Here’s one thought.  The Medical Director estimated that their providers spend an average of two hours per evening at home working on their charts and notes (many providers tell me its closer to three hours, but lets be conservative).  For an “18 visit” provider, this would amount to about seven minutes per visit.   If I’m the provider, I should be able to increase my productivity to 24 visits without changing my time in the clinic — however, my math says those extra six visits can add another 42 minutes (three and a half hours a week) of time taken away from my home life.

Now I have to ask myself, what is it worth to give up another three and a half hours a week  of my life (a 35% increase) that I can’t give to myself or my family?  How much money will it take to make up for missing yet another concert, ball game, helping with homework, watching “Survivor,” or a night out?  I already make a lot of money, and I don’t need more.  Will $25 more a day do it?  $200 a week?  $15,000 a year?

Not that easy, is it?  What would you do in that position?

 

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Stop Asking Candidates About Current/Past Pay

Last week, New York City barred employers from asking potential employees about their current or previous salary.   This action is yet another in the long list of things that end up getting regulated because organizations just can’t get rid of ineffectual business practices on their own.  From the Washington Post article:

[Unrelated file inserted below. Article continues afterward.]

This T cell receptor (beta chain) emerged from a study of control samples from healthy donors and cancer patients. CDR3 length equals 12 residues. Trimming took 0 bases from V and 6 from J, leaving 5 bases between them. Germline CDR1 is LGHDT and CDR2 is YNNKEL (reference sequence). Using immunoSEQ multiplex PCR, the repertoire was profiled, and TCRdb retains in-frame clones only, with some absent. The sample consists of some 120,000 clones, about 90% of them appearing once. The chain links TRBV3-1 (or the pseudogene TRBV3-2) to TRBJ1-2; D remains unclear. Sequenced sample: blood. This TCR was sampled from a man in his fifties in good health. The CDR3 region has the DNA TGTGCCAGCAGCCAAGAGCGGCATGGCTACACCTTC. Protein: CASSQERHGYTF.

The thinking behind the new law is that when employers ask about an applicant’s salary history, they can end up perpetuating any discrimination that women or people of color may have faced in the past. When employers ask about current or previous salary, they can hear a number that “anchors” them, and then offer to pay some percentage more on a figure that could already be too low. “Being underpaid once should not condemn one to a lifetime of inequity,” James  [the City’s Public Advocate” said in a statement.

The purported reason for asking the question in an interview is for the employer to gauge the likelihood of a candidate being a good fit for the pay structure, and to avoid wasting time in pursuit of a candidate the organization can’t afford to hire.  The New York law speaks to the “moral” issue, concerned about perpetuating past discrimination. But there is an even easier business reason — someone’s pay history simply doesn’t matter.